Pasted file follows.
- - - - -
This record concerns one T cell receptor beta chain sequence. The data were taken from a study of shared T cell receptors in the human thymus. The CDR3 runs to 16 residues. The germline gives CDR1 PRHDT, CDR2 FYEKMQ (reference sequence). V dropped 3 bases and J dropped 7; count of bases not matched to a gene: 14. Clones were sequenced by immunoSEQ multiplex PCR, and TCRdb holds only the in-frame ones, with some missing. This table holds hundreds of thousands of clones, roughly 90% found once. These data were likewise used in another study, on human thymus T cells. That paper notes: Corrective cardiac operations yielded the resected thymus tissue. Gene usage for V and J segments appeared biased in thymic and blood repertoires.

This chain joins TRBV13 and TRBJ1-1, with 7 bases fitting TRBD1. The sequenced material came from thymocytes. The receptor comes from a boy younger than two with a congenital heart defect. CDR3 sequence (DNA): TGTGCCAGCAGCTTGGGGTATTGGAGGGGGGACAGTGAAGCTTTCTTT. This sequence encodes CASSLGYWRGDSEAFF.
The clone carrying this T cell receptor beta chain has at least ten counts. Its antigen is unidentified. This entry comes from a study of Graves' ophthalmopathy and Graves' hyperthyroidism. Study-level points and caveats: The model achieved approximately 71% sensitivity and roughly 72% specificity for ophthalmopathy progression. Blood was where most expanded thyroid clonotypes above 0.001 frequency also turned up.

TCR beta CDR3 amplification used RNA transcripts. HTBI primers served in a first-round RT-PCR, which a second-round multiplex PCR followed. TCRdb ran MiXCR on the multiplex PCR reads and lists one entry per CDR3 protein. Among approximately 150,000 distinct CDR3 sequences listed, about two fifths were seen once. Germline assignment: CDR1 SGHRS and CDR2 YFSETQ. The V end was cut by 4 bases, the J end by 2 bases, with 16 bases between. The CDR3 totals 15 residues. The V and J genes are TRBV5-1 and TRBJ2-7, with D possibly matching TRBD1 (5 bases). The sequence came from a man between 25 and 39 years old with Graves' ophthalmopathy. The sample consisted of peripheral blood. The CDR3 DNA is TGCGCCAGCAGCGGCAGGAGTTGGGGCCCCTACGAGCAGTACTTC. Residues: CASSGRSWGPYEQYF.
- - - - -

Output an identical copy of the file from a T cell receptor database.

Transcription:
This record concerns one T cell receptor beta chain sequence. The data were taken from a study of shared T cell receptors in the human thymus. The CDR3 runs to 16 residues. The germline gives CDR1 PRHDT, CDR2 FYEKMQ (reference sequence). V dropped 3 bases and J dropped 7; count of bases not matched to a gene: 14. Clones were sequenced by immunoSEQ multiplex PCR, and TCRdb holds only the in-frame ones, with some missing. This table holds hundreds of thousands of clones, roughly 90% found once. These data were likewise used in another study, on human thymus T cells. That paper notes: Corrective cardiac operations yielded the resected thymus tissue. Gene usage for V and J segments appeared biased in thymic and blood repertoires.

This chain joins TRBV13 and TRBJ1-1, with 7 bases fitting TRBD1. The sequenced material came from thymocytes. The receptor comes from a boy younger than two with a congenital heart defect. CDR3 sequence (DNA): TGTGCCAGCAGCTTGGGGTATTGGAGGGGGGACAGTGAAGCTTTCTTT. This sequence encodes CASSLGYWRGDSEAFF.
The clone carrying this T cell receptor beta chain has at least ten counts. Its antigen is unidentified. This entry comes from a study of Graves' ophthalmopathy and Graves' hyperthyroidism. Study-level points and caveats: The model achieved approximately 71% sensitivity and roughly 72% specificity for ophthalmopathy progression. Blood was where most expanded thyroid clonotypes above 0.001 frequency also turned up.

TCR beta CDR3 amplification used RNA transcripts. HTBI primers served in a first-round RT-PCR, which a second-round multiplex PCR followed. TCRdb ran MiXCR on the multiplex PCR reads and lists one entry per CDR3 protein. Among approximately 150,000 distinct CDR3 sequences listed, about two fifths were seen once. Germline assignment: CDR1 SGHRS and CDR2 YFSETQ. The V end was cut by 4 bases, the J end by 2 bases, with 16 bases between. The CDR3 totals 15 residues. The V and J genes are TRBV5-1 and TRBJ2-7, with D possibly matching TRBD1 (5 bases). The sequence came from a man between 25 and 39 years old with Graves' ophthalmopathy. The sample consisted of peripheral blood. The CDR3 DNA is TGCGCCAGCAGCGGCAGGAGTTGGGGCCCCTACGAGCAGTACTTC. Residues: CASSGRSWGPYEQYF.